Information Dominance Key to U.S. Security

By Marilyn W. Andrulis and Dave Chesebrough

National defense, homeland security and even electronic government are all dependent on information systems and technology. The Acquisition Reform Act of 1994 mandated the use of information technology in the transformation of both war fighting and business practices, with the intent of increasing efficiency in every functional area.

The nation’s industrial base, represented by the members of the National Defense Industrial Association (NDIA) and the Association for Enterprise Integration (AFEI), recognizes the critical value of information assets in both business and operational systems of defense agencies. These companies are committed to developing integrated data systems that deliver information in secure, timely and accurate ways.

Within the Pentagon, the policies, regulations and organization structures that impede speedy implementation of available technology and render information and communication technology inefficient are ripe for change. The department already has initiated improvements in policies, plans and procedures to make better use of secure, accurate and timely data integration that enables superior decision making at all levels.

Also, the department recently has initiated efforts to increase collaboration and information sharing across programs, and to modernize business systems, based on commercial best practices and technology. Pilot projects now underway, implementing enterprise resource planning systems, are examples of an application of commercial products to unique defense processes. Moreover, the department is involved deeply in many of the Office of Management and Budget’s e-Government initiatives.

While e-Government is not central to the defense mission, these are further indications of the department’s migration to network-centric processes that enable collaboration within the department and across other federal agencies.

These efforts should increase the department’s efficiency and effectiveness in performing its core functions and managing information across the defense enterprise. Furthermore, while there have been numerous programs aimed at electronically connecting the Pentagon’s business activity with its industry partners, a more unified approach to modernization of business-system strategies and processes will serve to strengthen the industrial base and improve its capability to provide value to the department.

Information dominance is most often associated with military command, control, communications, computers, intelligence, surveillance and reconnaissance (C4ISR) operations.

Superiority in the generation, manipulation and use of information affords a dominant strategic and tactical military position. However, several factors are converging that indicate a broader scope of information dominance may be necessary. The most compelling of these factors are:

Emphasis on Information
The Board of Directors of NDIA recently adopted information dominance as a top policy issue for 2002, under the title, “Establishing and Maintaining Information Dominance.” The goal is to emphasize the role of information as a defense enterprise asset. NDIA has outlined key recommendations that support the goal of achieving and maintaining information dominance.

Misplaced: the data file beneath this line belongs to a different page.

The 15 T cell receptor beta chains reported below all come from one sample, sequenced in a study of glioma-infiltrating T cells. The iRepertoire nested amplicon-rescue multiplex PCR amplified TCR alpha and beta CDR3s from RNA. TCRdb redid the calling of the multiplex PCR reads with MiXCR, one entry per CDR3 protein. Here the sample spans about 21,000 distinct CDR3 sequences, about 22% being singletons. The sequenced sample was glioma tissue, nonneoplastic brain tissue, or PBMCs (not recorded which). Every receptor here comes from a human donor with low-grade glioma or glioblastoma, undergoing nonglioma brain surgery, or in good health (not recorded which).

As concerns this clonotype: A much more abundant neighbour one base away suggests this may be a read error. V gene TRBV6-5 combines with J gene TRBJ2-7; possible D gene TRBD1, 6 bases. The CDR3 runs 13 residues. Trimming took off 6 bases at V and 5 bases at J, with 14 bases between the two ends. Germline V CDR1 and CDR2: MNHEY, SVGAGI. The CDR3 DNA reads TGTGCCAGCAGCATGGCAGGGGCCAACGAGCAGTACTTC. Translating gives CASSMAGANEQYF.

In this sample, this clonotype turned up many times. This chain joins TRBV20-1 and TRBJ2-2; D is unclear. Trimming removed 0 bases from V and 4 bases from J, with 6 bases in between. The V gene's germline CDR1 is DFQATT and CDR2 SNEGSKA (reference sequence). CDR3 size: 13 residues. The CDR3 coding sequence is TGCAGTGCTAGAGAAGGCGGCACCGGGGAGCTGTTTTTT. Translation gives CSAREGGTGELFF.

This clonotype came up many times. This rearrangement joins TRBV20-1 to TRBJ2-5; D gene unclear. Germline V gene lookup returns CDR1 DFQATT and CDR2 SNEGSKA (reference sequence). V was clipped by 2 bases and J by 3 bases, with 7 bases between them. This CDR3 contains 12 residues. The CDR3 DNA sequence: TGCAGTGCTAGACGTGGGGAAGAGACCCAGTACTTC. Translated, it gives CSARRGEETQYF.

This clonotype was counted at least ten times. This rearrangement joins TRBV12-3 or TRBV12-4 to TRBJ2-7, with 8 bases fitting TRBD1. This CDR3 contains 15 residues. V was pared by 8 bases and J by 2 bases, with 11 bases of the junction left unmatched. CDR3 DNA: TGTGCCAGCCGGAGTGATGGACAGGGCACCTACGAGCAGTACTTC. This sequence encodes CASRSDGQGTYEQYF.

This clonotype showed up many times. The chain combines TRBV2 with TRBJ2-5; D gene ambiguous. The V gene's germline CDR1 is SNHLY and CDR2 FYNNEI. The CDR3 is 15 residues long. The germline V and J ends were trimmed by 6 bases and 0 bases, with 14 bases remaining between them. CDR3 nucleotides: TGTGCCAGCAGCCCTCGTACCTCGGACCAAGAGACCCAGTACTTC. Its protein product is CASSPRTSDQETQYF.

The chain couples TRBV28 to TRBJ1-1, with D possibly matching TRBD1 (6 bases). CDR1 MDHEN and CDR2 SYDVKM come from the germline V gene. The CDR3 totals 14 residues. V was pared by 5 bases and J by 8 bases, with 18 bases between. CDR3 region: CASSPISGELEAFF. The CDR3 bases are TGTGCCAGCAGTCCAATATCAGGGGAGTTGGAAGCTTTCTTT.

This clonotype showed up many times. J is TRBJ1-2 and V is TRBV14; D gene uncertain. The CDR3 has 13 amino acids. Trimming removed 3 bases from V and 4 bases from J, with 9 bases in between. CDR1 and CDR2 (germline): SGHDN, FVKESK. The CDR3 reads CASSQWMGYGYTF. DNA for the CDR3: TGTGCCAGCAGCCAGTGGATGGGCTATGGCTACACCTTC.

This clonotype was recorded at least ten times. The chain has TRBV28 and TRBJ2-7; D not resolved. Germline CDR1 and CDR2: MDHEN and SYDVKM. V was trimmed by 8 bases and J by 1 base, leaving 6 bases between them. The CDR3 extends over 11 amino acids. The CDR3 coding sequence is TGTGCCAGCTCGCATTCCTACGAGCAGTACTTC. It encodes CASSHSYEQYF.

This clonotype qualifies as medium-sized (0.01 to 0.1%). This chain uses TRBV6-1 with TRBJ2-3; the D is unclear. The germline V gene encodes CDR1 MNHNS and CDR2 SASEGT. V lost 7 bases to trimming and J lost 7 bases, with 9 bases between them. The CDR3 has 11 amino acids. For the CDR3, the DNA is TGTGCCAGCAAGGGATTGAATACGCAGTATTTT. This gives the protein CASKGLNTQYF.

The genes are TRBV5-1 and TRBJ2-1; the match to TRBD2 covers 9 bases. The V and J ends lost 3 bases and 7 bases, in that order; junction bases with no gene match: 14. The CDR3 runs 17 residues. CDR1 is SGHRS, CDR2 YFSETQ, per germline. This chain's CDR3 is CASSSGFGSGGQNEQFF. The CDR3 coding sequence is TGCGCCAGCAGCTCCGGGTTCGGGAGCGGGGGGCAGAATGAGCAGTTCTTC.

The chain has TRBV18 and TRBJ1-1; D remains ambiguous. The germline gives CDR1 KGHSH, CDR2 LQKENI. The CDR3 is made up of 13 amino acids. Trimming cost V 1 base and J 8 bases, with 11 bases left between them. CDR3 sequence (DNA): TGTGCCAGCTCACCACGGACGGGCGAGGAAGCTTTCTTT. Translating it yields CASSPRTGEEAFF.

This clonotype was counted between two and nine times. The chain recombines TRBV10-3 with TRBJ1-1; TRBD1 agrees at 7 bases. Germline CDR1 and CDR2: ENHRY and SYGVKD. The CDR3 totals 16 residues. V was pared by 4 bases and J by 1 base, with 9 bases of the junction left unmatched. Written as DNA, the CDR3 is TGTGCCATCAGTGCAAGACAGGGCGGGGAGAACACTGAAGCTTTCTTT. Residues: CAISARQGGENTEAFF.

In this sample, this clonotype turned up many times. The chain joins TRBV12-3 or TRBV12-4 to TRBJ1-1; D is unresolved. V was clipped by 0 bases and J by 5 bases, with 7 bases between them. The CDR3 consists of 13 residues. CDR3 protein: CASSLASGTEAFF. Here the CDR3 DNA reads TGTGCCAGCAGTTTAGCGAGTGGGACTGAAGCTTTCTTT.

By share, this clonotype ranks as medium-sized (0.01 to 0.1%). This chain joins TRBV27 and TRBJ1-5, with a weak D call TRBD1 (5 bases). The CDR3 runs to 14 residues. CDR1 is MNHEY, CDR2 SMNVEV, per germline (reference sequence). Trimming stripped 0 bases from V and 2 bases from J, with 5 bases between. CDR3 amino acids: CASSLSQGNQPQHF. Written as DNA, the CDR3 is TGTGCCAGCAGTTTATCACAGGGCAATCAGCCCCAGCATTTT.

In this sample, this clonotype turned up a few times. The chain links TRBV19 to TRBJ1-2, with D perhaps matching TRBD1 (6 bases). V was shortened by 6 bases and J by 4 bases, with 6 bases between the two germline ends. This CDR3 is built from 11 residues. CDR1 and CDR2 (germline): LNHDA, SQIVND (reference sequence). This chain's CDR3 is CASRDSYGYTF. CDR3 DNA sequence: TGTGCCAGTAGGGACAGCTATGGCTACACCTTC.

Spearheading the efforts on this issue is AFEI, an affiliate association of NDIA. AFEI was formerly known as the CALS Industry Steering Group, which was established at the Defense Department’s request.

AFEI focuses on transformation of processes, modernization of business systems, and alignment of underlying technologies with business strategy and governmental policy, undertaking dialog with other nations.

Today, AFEI also is applying the expert, technical knowledge of its members to support the military services in matters relating to decision superiority in war fighting, and improvements in the delivery of enterprise systems. There are clear parallels, for example, between the network-centric approach to command, control, communications and intelligence (C3I) and current trends in business systems modernization. Accelerating innovations in these areas will improve operational effectiveness and instill new efficiencies in support of national security.

AFEI is also a member of NDIA’s newly formed Coalition for Homeland Security and is working with other members of the coalition to sponsor events jointly, with the objective of integrating information dominance into NDIA programs.

AFEI is expanding rapidly through strategic partnerships with organizations such as the Knowledge Management Institute at George Washington University.

Through this expansion, AFEI is working to be a more robust partner with NDIA.

Dr. Marilyn W. Andrulis is chairman and CEO of Andrulis Corporation and chairman of AFEI. Dave Chesebrough is president of AFEI.

Topics: Information Technology, Homeland Security, Electronics, Industrial Base

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